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February 19, 2008

Disposed objects

There are a few rules about disposed objects. First, calling Dispose on an already disposed object should do nothing. Second, calling any other property or method on an already disposed object should throw an ObjectDisposedException.

Either way, you'll need a way to determine whether an instance of your disposable class has been disposed. The easiest and most obvious way is to have a simple Boolean member that is set to true when the object is disposed.

More often than not, we find that setting a field to null that wouldn't otherwise be null works just as well. Commonly, that field needs to be disposed, so we use a utility method that can be used to dispose a field and set it to null – unless it is already null. Using this method ensures that calling Dispose a second time won't throw a NullReferenceException.

public static class DisposableUtility

{

    public static void Dispose<T>(ref T obj) where T : class, IDisposable

    {

        if (obj != null)

        {

            obj.Dispose();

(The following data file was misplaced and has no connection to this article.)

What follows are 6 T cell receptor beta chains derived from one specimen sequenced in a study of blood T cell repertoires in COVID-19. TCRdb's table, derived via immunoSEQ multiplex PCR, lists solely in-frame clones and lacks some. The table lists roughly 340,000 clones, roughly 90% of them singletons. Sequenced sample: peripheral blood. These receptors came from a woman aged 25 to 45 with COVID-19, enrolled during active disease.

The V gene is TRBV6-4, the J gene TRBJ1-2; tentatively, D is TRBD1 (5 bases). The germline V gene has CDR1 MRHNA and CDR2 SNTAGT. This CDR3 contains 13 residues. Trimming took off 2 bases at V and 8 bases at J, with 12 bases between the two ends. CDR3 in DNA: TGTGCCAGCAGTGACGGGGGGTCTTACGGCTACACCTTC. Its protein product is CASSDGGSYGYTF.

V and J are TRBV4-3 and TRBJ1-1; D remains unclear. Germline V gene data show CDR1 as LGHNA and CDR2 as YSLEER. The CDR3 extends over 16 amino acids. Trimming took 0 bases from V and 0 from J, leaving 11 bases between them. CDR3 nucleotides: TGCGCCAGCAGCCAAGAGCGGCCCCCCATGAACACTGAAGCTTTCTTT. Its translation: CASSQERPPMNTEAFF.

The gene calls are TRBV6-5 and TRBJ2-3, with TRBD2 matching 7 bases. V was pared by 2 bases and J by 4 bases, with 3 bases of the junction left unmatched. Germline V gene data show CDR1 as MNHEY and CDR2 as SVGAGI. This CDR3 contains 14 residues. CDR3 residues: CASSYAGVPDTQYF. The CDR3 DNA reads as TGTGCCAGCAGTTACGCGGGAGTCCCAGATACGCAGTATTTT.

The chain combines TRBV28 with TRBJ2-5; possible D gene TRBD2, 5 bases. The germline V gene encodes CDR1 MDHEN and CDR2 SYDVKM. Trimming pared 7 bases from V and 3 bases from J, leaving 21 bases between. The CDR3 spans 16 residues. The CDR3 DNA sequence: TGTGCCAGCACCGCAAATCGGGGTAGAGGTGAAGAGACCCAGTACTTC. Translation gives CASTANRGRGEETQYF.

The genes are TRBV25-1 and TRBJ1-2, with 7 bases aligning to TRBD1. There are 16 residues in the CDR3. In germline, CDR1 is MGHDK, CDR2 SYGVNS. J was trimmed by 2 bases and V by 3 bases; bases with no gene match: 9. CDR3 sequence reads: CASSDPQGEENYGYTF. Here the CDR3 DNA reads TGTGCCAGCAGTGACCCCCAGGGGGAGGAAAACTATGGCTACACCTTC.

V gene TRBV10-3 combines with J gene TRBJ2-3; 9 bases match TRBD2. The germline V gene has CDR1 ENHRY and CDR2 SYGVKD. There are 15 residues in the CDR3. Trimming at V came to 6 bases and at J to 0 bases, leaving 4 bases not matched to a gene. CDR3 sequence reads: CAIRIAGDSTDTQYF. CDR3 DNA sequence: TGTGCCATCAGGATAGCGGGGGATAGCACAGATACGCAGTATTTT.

obj = null;

        }

    }

}

An easy way to throw ObjectDisposedException when your object has already been disposed is to define a private (or protected) method that throws the exception if necessary; just call that method at the beginning of every property or method definition of your class (besides Dispose, of course).

sealed class FileReader : IDisposable

{

    public FileReader(string strFilePath)

    {

        m_stream = new FileStream(strFilePath, FileMode.Open);

    }

 

    public object ReadNext()

    {

        VerifyNotDisposed();

 

        object obj = null;

        // ...

        return obj;

    }

 

    public void Dispose()

    {

        DisposableUtility.Dispose(ref m_stream);

    }

 

    private void VerifyNotDisposed()

    {

        if (m_stream == null)

            throw new ObjectDisposedException(GetType().Name);

    }

 

    Stream m_stream;

}

Nothing too complicated, but it's easy to forget the two rules of disposed objects. Get in the habit of verifying both rules when you write your unit tests.

Posted by Ed Ball at February 19, 2008 8:57 AM

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